Skip to content
Licensed Unlicensed Requires Authentication Published by De Gruyter (A) December 1, 2021

Why Humans Do Not Cast Off Old Skin Like Snakes. Knowledge and Eternal Youth in Nicander’s Theriaca

Olga Chernyakhovskaya
From the journal Philologus

Abstract

In Theriaca 343–358, Nicander recounts a rather unusual myth. After Prometheus had stolen fire, Zeus was seeking the thief and, when men delivered Prometheus over to him, he gave them the gift of youth. Humans entrusted the ass to carry this load, but the ass was seized by thirst and sought the help of the snake, who demanded in return the thing he was carrying on his back. This is how the gift of youth given to men fell to the serpent’s lot. Ever since, inevitable old age has weighed upon them, while the snakes cast off their old skin and gain a new one. Like any digression in Hellenistic epic poetry, this parable certainly is intended to entertain the reader, yet it must have a more serious function: by showing that it was only out of stupidity that men gave away their invaluable gift to the ass, Nicander asserts the great value of knowledge for life. Remarkably, it is precisely in this passage that the poet has inserted the acrostic of his name. The idea that his poetic work will ensure the survival of his name for future generations, directly expressed in the closing lines, is here conveyed with the greatest refinement.

Acknowledgements

My work on the final version of this paper has been made possible by the generous support of the Alexander von Humboldt Foundation during a Feodor Lynen fellowship at Scuola Normale Superiore di Pisa in winter and spring 2019/2020. I am grateful to Professors Jenny Strauss Clay and Athanassios Vergados for their suggestions and valuable critique of the early draft. My special thanks go to the anonymous reviewers for helpful remarks.

Bibliography

Nicander, The Poems and Poetical Fragments, edited with a translation and notes by A. S. F. Gow and A. F. Scholfield, Cambridge 1953.Search in Google Scholar

Nicandre, Œuvres, Tome II. Les Thériaques, texte établi et traduit par J.-M. Jacques, Paris 2002.Search in Google Scholar

Nicandre, Œuvres, Tome III. Les Alexipharmaques, texte établi et traduit par J.-M. Jacques, Paris 2007.Search in Google Scholar

Nicandro, Theriaká e Alexiphármaka, introduzione, traduzione e commento di G. Spatafora, Roma 2007.Search in Google Scholar

A. Cameron, Callimachus and his critics, Princeton 1995.Search in Google Scholar

J. J. Clauss, “Theriaca: Nicander’s poem of the earth”, SIFC 99, 2006, 160–182.Search in Google Scholar

E. Courtney, “Greek and Latin acrostichs”, Philologus 134, 1990, 3–13.Search in Google Scholar

A. Dalzell, The Criticism of Didactic Poetry. Essays on Lucretius, Virgil, and Ovid, Toronto 1996.Search in Google Scholar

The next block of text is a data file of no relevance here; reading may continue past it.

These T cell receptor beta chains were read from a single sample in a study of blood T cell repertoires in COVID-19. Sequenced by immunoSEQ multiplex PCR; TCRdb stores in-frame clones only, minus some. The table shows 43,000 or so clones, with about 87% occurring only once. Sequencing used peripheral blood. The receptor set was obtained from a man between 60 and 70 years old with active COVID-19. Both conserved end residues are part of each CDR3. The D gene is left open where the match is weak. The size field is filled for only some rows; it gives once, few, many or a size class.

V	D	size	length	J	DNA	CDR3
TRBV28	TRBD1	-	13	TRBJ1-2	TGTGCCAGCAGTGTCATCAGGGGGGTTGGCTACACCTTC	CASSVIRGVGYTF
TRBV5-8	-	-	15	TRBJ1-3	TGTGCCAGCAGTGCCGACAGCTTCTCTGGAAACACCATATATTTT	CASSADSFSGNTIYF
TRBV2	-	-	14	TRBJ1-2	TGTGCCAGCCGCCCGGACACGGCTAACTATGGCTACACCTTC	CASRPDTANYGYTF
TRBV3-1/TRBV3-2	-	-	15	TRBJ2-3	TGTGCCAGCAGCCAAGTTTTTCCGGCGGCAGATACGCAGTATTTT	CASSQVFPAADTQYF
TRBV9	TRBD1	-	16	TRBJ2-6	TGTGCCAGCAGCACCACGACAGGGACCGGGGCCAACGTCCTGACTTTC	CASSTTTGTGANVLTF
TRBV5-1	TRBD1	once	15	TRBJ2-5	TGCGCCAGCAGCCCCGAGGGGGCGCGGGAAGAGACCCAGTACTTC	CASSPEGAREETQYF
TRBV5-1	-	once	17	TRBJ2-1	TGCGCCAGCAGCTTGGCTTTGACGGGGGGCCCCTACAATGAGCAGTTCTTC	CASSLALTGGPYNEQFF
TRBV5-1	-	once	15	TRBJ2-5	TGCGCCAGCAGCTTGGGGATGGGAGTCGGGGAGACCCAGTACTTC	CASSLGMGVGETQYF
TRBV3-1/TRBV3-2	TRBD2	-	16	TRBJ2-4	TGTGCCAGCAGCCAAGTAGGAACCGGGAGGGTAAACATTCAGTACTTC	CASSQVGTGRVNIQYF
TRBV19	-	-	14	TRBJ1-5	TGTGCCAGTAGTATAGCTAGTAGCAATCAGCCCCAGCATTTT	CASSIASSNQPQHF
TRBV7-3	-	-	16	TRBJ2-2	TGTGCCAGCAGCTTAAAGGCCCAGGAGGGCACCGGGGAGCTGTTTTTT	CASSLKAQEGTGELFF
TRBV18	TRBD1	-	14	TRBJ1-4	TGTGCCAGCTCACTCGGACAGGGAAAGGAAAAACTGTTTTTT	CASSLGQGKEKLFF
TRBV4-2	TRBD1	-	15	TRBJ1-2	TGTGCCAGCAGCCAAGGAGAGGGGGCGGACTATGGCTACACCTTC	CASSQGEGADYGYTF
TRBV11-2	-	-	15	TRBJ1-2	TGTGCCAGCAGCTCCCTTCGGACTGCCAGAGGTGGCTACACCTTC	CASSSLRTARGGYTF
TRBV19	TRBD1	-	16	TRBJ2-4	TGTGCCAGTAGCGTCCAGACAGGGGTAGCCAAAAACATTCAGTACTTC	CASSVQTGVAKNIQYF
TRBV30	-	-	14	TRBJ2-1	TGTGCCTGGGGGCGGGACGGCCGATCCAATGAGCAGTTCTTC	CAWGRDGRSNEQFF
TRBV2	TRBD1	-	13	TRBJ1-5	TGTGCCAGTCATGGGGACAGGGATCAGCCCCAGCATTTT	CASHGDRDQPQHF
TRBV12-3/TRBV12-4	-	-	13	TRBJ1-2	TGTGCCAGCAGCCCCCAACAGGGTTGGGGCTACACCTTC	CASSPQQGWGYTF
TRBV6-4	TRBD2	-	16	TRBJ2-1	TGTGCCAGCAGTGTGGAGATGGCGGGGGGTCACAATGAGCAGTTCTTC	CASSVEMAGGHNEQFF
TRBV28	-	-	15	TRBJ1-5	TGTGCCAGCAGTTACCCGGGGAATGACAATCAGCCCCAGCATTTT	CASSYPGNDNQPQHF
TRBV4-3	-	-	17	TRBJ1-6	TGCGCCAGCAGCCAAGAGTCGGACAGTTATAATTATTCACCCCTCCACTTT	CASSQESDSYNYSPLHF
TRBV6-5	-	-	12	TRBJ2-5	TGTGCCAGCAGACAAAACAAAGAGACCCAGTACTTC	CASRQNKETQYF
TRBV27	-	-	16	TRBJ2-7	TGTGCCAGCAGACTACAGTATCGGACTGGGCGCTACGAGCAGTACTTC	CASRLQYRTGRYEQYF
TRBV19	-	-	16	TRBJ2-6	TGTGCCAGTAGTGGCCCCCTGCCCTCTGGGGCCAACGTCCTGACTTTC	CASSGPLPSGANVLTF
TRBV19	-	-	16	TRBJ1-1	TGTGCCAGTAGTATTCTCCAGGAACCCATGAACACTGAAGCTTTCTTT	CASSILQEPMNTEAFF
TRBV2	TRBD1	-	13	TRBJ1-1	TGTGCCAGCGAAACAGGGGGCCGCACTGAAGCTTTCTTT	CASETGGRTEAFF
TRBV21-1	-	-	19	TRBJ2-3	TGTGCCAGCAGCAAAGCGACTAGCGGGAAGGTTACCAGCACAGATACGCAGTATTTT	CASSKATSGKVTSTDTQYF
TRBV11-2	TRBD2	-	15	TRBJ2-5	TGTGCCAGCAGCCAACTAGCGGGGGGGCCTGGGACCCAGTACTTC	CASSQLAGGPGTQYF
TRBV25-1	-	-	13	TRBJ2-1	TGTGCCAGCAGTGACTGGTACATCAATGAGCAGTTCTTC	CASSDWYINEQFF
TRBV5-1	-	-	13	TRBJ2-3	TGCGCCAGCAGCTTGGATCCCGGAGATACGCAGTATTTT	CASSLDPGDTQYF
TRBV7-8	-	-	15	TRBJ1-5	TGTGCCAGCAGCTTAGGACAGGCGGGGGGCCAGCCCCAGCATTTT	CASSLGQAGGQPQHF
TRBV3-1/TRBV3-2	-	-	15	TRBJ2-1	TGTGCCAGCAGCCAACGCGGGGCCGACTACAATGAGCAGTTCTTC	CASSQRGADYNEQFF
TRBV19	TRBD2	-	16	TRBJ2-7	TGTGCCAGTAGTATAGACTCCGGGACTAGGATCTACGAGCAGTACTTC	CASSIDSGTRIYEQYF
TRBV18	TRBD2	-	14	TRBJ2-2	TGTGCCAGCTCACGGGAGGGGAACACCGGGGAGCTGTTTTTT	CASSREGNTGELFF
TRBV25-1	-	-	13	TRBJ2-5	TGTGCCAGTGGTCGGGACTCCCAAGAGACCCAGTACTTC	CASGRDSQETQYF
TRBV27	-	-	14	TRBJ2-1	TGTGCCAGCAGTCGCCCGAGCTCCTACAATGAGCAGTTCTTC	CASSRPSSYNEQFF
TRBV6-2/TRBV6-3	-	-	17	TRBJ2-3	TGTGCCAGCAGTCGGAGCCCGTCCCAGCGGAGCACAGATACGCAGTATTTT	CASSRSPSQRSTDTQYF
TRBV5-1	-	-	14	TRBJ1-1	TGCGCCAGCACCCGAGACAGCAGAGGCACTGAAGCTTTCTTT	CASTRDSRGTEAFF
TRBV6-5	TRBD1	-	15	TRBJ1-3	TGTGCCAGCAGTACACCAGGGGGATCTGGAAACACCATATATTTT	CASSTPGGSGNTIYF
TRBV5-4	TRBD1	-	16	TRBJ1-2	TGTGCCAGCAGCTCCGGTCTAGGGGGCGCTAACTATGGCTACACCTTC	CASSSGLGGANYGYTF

M. Davies, “The ancient Greeks on why mankind does not live forever”, MH 44, 1987, 65–75.Search in Google Scholar

G.-J. van Dijk, ΑΙΝΟΙ, ΛΟΓΟΙ, ΜΥΘΟΙ. Fables in Archaic, Classical, and Hellenistic Greek Literature. With a Study of the Theory and Terminology of the Genre, Leiden 1997.Search in Google Scholar

B. Effe, “Der Aufbau von Nikanders Theriaka und Alexipharmaka”, RhM 117, 1974 a, 53–66.Search in Google Scholar

B. Effe, “Zum Eingang von Nikanders Theriaka”, Hermes 102, 1974 b, 119–121.Search in Google Scholar

B. Effe, Dichtung und Lehre. Untersuchungen zur Typologie des antiken Lehrgedichts, München 1977.Search in Google Scholar

M. W. Haslam, “Hidden Signs: Aratus Diosemeiai 46 ff., Vergil Georgics 1.424 ff.”, HSPh 94, 1992, 199–204.Search in Google Scholar

N. Hopkinson, A Hellenistic Anthology, Cambridge 1988.Search in Google Scholar

R. Hunter, “The Periegesis of Dionysius and the traditions of Hellenistic poetry”, REA 106, 2004, 217–231.Search in Google Scholar

T. Karadagli, Fabel und Ainos. Studien zur griechischen Fabel, Königstein/Ts. 1981.Search in Google Scholar

E. Küster, Die Schlange in der griechischen Kunst und Religion, Gießen 1913.Search in Google Scholar

E. Lobel, “Nicander’s Signature”, CQ 22, 1928, 114.Search in Google Scholar

E. Magnelli, “Nicander” in: J. J. Clauss/M. Cuypers (eds.), A Companion to Hellenistic Literature, Malden, MA 2010, 211–223.Search in Google Scholar

Fl. Overduin, Nicander of Colophon’s Theriaca. A Literary Commentary, Leiden 2015.Search in Google Scholar

M. D. Reeve, “A rejuvenated snake”, Acta antiqua Academiae scientiarum Hungaricae 37, 1996/1997, 245–258.Search in Google Scholar

B. E. Richardson, Old Age Among the Ancient Greeks, New York 1933.Search in Google Scholar

M. B. Sullivan, “Nicander’s Aesopic acrostic and its antidote”, in: J. Kwapisz,/D. Petrain/M. Szymański (eds.), The Muse at Play. Riddles and Wordplay in Greek and Latin Poetry, Berlin 2013, 225–245.Search in Google Scholar

P. Toohey, Epic Lessons. An Introduction to Ancient Didactic Poetry, London 1996.Search in Google Scholar

A. Wesselski, Versuch einer Theorie des Märchens, Reichenberg i.B. 1931.Search in Google Scholar

Published Online: 2021-12-01
Published in Print: 2021-11-04

© 2021 Walter de Gruyter GmbH, Berlin/Boston